Mats Kindahl wrote:
> Alaric Snell-Pym wrote:
>> Excellent news!
>> One word of warning, though: make sure it's a series of small steps.
>> It's far too easy, with this sort of thing, ending up going off on
>> huge yak-shaving tangents. By all means take lots of small steps
>> towards a lofty distant goal, but make sure each step is useful in its
>> own right (even if just by allowing other steps to happen), or you can
>> get lost on a branch that will never merge ;-)
> Yes, we don't want to do the work in macro steps (at least not at this point),
> we want to proceed carefully.
>> I see that a few macroscopic tasks have appeared on the Forge already,
>> but I'd like to add something I think could be changed for the better,
>> on a grass-roots level throughout the codebase:
>> I see a lot of methods that are called with arguments and return a
>> value, but most of their input and output is actually through member
>> fields of the object - not that the method is operating on its object
>> per se, but that the caller actually puts things into the member
>> fields, then calls the method, then inspects the results in member
>> fields. For example, in the storage engine API, update_row is called
>> with a buffer in unireg format, which it almost universally ignores
>> and instead uses the array of Field objects set up in the handler
>> object by the caller. And we spent some time in debugging our storage
>> engine - it would return rows fine when you did selects on the table,
>> but when you did certain types of join, it would fail to return any
>> rows, despite our logging clearly showing we'd returned rows to MySQL
>> - because it seems that sometimes MySQL not only looks at the return
>> value of rnd_next, but also checks the 'status' member of the table
>> object to see if the current row of the table is valid or not. So our
>> rnd_next had to assign success/failure to table->status as well as
>> returning success, and then everything worked OK. Doh.
>> Making the inputs and outputs of every method/function explicit,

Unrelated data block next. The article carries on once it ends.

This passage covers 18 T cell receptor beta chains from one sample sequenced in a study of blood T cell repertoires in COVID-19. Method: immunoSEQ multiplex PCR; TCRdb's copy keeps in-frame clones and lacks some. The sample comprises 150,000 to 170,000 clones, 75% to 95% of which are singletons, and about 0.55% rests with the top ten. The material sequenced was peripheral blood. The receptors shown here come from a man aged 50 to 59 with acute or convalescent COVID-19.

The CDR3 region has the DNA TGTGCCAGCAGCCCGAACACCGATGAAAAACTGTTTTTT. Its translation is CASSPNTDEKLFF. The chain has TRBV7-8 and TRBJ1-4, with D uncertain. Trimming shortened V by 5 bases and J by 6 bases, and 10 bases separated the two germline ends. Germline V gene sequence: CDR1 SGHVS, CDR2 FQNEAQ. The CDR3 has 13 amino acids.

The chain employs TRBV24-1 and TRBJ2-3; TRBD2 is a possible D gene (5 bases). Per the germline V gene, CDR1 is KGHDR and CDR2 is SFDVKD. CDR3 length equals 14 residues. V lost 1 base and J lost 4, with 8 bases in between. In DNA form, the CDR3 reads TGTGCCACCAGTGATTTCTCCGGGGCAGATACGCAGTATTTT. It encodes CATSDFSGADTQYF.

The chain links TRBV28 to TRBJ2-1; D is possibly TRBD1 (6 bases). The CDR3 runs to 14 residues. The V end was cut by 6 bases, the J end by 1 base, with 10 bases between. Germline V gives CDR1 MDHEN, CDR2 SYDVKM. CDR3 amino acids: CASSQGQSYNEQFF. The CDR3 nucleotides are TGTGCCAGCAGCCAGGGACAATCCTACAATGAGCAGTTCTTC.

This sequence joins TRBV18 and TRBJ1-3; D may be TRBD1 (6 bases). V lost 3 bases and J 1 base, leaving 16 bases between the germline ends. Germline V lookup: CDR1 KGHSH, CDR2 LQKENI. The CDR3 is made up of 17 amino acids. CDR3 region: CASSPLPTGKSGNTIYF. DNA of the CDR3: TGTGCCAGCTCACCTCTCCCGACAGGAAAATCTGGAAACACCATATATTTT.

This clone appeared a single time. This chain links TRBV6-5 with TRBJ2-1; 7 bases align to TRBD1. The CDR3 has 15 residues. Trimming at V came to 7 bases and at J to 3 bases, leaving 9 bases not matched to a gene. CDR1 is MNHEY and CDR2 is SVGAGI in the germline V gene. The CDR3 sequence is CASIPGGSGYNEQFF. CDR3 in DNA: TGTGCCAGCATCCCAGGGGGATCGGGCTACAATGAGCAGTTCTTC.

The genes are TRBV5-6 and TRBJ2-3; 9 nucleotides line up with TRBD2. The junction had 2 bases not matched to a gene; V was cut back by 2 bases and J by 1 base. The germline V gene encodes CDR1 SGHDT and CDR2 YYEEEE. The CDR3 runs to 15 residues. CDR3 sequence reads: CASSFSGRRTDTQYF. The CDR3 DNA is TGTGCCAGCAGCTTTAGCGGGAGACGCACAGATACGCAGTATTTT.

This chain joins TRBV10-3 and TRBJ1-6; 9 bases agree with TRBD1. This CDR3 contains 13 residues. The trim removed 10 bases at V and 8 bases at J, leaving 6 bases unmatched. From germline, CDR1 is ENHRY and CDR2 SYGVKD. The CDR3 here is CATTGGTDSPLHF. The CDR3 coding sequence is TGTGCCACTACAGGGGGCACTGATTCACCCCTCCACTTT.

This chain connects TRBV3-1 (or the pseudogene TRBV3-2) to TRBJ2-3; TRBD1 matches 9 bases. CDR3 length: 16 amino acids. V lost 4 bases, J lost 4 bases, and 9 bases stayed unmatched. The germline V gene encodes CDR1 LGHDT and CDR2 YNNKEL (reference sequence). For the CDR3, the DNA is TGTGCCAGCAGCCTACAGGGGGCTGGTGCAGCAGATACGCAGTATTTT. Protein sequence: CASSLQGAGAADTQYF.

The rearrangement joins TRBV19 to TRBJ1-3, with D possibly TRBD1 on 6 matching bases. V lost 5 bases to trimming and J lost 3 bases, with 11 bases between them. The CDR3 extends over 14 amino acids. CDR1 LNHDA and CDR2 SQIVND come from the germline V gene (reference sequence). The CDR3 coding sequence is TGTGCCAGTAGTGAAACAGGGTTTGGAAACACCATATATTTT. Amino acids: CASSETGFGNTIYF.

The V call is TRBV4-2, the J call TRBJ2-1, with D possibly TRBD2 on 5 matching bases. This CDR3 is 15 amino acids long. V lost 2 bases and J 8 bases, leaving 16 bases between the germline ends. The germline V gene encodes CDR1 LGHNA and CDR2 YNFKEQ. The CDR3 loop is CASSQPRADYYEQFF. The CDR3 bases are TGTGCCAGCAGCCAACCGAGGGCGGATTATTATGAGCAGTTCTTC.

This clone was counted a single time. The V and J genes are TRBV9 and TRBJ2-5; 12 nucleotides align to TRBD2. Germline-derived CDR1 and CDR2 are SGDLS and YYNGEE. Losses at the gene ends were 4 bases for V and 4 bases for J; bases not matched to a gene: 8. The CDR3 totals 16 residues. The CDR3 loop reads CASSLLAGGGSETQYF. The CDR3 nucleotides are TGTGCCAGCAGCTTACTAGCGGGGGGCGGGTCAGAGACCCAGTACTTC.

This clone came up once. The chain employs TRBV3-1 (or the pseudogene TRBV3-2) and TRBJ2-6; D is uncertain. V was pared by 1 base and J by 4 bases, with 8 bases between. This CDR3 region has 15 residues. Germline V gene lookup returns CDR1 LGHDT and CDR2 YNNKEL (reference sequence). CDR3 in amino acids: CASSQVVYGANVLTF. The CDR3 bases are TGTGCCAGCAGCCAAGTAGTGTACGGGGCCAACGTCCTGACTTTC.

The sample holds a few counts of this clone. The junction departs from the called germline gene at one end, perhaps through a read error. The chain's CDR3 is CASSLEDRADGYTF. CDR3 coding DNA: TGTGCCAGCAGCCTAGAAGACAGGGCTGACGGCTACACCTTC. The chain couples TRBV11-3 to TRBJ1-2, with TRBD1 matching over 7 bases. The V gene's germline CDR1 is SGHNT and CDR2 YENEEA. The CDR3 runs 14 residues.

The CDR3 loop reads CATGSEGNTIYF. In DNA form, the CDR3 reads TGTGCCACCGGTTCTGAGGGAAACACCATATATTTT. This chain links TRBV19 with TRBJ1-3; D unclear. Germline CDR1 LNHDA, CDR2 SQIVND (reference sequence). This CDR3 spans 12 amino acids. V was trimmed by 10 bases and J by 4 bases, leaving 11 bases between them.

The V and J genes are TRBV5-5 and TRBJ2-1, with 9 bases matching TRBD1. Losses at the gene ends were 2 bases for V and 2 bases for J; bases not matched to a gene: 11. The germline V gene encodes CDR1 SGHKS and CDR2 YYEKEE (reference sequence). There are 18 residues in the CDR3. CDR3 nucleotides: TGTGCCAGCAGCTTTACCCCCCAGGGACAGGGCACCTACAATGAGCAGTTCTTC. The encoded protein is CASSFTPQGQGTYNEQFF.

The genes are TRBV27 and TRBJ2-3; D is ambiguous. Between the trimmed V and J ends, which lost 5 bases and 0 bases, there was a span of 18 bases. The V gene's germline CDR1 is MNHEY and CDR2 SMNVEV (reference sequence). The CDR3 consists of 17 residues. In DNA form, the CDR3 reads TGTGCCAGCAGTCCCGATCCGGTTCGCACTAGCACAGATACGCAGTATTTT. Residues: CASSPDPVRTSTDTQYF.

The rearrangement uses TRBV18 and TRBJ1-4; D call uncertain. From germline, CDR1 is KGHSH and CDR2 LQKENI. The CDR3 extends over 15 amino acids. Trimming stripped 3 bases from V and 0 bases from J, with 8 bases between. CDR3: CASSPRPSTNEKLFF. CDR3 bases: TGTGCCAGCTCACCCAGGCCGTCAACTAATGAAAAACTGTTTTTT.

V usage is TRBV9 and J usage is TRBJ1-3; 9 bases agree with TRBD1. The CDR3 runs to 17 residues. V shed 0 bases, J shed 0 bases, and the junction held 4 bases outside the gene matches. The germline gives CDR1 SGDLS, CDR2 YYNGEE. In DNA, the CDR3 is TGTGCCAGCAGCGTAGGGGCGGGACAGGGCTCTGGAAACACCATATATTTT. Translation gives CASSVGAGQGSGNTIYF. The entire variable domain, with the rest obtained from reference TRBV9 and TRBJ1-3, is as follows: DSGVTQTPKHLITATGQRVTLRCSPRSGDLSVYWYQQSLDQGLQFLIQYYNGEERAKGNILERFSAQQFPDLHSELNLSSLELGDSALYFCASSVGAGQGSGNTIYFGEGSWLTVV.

>> rather than sneaking stuff in and out via members, will make the
>> calling interfaces between things a lot easier to read, which will
>> reduce the chances of developers working on a module introducing bugs!
>> Plus, it'll simplify the classes a lot, and make them easier to read,
>> as they will end up with only members that really relate to the actual
>> domain object - eg, the table or whatever - rather than members that
>> are part of the calling protocol of particular operations on the
>> class. Less short-term mutable state in classes means they can be
>> shared between threads in more and more contexts, too, as function
>> arguments and return values live only on the thread-local stacks!
> Yes; the fact that the handler interface doesn't really honor the arguments has
> been a major bummer for me several times. This is actually because some engines
> that we support internally ignore the argument and use the stored records
> record and record instead, which means that every engine (with the
> exception of a few) started doing that. So now you have to both pass the
> argument and the record to make sure that all engines work.
> Just getting clear semantics on how this part of the handler interface works,
> and add assertion to weed out the bad usages, would simplify the code
> significantly and improve the speed for all.
> However, do you know of any other interfaces that work this way? I am personally
> not aware of any other, but then I don't know every corner of the code like Serg
> does. :)
"External" interfaces? See all the plugin "interfaces". There's no
enforcement of types really at all. Just passing void *'s around.
As for the internal interfaces, I would suggest cleaning up the class
interfaces of THD, JOIN, and other major classes to enforce public
accessors and getters, protecting private member variables behind a
clean API. This would, eventually, make some of these classes
semi-usable in public interfaces. Right now, the passing of the THD*
everywhere, and THD having basically a bunch of public member variables,
means that there is no enforcement of state changes through an
interface. This leads to serious problems where the "internal" state of
a THD is actually public and cannot be seen as reliable for the lifetime
of a session's requests.
Another thing to think about in your refactoring efforts is detaching
the THD from its current inheritance from Statement, Query_arena and
ilink. Without doing this, and using encapsulation so that a THD can
have multiple Statements, it will be very difficult to work on any
future parallelization efforts.